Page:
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Discussion Starter #1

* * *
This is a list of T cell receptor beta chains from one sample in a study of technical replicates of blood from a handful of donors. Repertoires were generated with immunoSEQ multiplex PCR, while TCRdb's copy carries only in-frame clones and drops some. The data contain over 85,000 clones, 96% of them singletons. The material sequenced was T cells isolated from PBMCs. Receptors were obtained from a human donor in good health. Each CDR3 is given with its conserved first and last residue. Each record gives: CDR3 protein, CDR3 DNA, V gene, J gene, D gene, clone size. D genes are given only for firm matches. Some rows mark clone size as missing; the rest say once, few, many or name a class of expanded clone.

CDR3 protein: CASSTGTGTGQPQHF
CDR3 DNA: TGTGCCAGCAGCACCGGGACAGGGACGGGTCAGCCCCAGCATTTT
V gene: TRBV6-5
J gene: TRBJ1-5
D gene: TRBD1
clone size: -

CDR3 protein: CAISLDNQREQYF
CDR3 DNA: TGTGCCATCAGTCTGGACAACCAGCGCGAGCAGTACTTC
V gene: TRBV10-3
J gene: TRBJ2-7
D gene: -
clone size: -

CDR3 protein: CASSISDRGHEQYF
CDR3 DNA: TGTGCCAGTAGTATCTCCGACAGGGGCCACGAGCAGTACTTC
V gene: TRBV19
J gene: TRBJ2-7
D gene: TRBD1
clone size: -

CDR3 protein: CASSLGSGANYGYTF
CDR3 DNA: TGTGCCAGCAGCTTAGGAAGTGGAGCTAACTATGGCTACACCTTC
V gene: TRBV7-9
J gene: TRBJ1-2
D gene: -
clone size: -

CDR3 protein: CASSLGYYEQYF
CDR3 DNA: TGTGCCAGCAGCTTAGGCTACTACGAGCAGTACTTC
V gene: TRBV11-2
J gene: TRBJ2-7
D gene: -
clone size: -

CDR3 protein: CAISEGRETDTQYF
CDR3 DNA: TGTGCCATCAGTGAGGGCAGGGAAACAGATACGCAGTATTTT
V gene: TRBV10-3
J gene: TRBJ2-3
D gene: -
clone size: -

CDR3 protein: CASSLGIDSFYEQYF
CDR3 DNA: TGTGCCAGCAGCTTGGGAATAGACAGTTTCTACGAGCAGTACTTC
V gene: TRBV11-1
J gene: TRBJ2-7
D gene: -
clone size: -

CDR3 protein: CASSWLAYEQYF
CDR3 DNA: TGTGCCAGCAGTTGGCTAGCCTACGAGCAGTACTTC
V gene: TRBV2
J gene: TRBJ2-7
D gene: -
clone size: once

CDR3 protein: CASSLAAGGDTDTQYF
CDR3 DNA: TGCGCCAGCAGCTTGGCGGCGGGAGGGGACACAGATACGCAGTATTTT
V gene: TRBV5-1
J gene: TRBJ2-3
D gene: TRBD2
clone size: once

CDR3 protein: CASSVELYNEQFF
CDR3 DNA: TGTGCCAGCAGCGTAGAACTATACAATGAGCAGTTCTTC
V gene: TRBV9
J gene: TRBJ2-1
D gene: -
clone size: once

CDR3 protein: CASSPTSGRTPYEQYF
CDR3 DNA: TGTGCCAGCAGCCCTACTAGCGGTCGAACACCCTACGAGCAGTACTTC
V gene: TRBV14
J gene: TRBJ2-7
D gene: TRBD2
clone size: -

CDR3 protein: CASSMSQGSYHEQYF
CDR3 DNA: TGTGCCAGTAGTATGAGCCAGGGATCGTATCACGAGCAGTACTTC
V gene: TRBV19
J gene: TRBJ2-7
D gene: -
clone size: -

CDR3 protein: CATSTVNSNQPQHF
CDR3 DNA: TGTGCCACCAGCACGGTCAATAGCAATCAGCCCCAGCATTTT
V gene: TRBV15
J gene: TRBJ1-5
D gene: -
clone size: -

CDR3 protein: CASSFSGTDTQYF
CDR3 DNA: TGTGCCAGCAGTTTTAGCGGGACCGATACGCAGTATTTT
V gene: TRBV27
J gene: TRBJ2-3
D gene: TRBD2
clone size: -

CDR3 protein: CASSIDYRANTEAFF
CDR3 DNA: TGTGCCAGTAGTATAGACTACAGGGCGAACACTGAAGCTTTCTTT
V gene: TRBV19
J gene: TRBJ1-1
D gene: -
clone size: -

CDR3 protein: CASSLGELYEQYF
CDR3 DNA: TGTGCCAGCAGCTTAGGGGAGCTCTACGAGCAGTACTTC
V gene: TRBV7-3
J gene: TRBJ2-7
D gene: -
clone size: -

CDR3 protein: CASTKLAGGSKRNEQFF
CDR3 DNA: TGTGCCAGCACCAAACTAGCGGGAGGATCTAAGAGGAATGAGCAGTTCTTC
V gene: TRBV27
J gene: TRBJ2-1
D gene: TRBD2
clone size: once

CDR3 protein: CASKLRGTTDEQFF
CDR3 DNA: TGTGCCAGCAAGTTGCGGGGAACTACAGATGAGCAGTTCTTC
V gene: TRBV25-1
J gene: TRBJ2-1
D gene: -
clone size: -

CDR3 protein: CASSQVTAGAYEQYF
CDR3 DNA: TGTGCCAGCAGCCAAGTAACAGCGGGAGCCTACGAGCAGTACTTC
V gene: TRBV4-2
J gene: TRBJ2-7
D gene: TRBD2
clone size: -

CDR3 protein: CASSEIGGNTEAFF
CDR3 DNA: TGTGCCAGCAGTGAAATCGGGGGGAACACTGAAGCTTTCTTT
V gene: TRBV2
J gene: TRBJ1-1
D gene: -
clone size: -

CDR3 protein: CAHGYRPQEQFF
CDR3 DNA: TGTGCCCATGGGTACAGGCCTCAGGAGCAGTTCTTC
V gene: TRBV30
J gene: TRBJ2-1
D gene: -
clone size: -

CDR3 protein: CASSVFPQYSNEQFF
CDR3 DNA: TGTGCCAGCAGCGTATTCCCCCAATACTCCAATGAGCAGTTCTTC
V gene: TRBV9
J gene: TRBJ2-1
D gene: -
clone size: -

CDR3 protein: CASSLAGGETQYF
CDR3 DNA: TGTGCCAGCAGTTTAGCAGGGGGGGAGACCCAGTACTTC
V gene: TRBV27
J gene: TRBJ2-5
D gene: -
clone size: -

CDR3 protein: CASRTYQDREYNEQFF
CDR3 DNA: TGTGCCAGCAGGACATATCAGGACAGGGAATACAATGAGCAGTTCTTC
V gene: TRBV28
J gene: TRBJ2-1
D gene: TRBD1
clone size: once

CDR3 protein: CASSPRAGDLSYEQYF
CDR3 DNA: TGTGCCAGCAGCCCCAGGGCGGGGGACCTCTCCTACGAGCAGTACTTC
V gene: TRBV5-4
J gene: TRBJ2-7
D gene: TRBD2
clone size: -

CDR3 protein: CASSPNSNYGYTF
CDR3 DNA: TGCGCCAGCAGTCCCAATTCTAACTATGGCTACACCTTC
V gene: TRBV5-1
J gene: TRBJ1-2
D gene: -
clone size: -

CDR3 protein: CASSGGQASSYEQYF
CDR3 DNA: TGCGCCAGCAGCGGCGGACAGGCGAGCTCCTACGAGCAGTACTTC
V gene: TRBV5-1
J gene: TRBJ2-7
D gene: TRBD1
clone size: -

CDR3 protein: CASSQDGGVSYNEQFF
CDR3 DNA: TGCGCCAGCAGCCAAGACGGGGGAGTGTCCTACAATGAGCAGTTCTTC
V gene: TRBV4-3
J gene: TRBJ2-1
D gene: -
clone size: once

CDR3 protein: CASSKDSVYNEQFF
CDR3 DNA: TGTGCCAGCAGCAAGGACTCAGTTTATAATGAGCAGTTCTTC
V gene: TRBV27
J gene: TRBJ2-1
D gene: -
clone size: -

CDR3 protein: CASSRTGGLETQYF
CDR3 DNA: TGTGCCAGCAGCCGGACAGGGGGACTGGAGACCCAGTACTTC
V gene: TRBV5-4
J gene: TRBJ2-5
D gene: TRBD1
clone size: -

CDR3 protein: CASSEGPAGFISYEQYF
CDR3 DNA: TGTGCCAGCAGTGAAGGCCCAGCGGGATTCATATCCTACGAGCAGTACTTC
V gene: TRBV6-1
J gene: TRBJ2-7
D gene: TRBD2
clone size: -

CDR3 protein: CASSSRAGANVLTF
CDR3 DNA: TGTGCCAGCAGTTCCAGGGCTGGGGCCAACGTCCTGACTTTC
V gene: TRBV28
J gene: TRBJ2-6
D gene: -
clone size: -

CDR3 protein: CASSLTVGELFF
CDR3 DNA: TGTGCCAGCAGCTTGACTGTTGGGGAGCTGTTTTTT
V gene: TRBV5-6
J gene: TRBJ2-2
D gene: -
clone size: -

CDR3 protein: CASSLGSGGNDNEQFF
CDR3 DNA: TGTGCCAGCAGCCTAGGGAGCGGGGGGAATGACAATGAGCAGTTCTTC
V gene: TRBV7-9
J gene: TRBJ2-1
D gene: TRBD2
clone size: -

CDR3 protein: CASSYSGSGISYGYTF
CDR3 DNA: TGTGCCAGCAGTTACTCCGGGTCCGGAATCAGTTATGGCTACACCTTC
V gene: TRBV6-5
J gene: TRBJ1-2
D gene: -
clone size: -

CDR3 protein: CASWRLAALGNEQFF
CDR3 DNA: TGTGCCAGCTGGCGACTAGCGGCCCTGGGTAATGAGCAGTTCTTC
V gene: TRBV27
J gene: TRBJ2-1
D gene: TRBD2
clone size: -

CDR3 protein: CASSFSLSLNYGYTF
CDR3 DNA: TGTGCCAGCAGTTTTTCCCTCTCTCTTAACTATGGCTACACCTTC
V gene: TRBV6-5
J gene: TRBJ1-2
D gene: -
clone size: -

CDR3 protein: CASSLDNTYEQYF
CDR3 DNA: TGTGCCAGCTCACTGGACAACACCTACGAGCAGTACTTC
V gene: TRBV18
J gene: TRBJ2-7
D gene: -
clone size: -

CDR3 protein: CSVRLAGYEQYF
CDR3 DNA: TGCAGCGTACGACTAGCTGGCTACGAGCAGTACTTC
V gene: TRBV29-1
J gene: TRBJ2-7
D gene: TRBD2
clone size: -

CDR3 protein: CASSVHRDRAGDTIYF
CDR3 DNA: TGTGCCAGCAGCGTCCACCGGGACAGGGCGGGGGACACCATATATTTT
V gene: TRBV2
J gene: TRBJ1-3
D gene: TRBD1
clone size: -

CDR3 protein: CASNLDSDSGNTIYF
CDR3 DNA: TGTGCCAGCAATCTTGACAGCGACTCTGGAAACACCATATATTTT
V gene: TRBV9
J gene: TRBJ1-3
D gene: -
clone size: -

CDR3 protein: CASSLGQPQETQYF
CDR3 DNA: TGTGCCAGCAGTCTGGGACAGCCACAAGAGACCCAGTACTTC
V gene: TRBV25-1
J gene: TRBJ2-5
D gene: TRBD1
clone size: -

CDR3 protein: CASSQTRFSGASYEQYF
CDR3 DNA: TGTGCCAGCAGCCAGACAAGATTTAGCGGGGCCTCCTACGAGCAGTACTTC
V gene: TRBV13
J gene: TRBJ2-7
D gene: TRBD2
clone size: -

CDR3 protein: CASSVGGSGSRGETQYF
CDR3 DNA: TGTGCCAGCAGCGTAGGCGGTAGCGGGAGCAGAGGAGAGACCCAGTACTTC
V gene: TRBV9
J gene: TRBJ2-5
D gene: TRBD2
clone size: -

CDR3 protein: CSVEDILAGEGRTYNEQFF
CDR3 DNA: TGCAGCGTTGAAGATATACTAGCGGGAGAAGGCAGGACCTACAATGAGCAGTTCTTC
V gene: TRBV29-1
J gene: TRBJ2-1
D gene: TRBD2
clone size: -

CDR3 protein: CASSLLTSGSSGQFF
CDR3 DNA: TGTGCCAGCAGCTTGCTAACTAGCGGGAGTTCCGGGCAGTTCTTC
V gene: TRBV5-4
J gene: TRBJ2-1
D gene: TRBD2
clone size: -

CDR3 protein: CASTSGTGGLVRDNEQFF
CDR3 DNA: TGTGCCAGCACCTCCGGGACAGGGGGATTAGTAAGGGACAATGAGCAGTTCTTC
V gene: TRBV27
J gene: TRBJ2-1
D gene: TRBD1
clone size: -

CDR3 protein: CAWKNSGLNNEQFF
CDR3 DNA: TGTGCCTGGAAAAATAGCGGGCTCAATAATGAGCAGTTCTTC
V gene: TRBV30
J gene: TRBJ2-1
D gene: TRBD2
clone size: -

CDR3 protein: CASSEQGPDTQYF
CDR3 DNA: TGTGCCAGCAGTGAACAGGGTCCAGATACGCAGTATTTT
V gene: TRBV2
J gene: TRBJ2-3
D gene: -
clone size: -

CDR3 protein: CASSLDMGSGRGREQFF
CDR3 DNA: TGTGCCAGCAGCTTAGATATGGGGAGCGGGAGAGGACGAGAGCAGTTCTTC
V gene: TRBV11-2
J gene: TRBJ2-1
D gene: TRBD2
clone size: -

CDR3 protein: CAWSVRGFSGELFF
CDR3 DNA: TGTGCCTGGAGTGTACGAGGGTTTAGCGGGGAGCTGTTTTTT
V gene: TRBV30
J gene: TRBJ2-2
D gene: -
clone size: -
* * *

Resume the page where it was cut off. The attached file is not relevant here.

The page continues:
Freaked out!!! That's the best way to explain how I felt when I went to the range today and loaded a spent cartridge from the last session at the range due to a conversation with a very nice gentleman about reloading and pressure signs. He was explaining the bulge in the shell I noticed after firing. The expansion sue to heat/pressure and the shape of my chamber. Any way when I dropped the block to eject the spent cartridge and nothing!!! I was embarassed first of all because I'm sure he thought my gun was dirty, (not the case by any means) or so I thought. I tried to clear the shell with my rod but no luck. The gentleman I was speaking with earlier said to wedge a knife in there and pry it out!! REALLY!! This gun is like a child to me. I emediately left the gun range and drove 40 miles to the sharp shooter where I purchased the gun, shell still lodged and pissed since it was previously owned and they assured me of the condition, the owner having known the old owner. Any way they were able to clear the shell with a rod and a little more gusto than I was willing to apply previously. By this time the owner was involved who by the way is a Avid single shot shooter and claims to own nothing except single shot rifles. He asked to look at my shells, which I had. He and another reviewed and then went and got a "bore scope" I think that's what it's called. It is a metal tube with a magnifying eye piece that a light attaches to and you can see your barrel on a microscopic level. Now understand that if u were to look down my barrel it looks like freshly cleaned glass. I was WRONG! Looking through the scope I saw rust copper and god knows what else. And the same was the case for the breech. He used something, can't remember the name, that foamed and let it sit. Then polished the breech with a cotton tipped thing attached to a drill and some polishing compound on it. I was amazed at what came out of the breech and the barrel. The gun ejects fine now and I'm fairly certain it will shoot better next time I go to the range. I want y'all to know that I take pride in my guns and my ability to maintain my equipment. I learned a huge lesson today and just wanted to share with all because I believe everyone on this site is of like mind. I am 31 hrs old and want to give this gun to my son some day, so whoever says clean gun after season or not that often, IMHO, is wrong after seeing the rust and or copper that was infecting my barrel. I'm sure this is no news for the experienced guys but guys like me that strive to be at least proficient if not the best at what I do here you go. And any other advice is always appreciated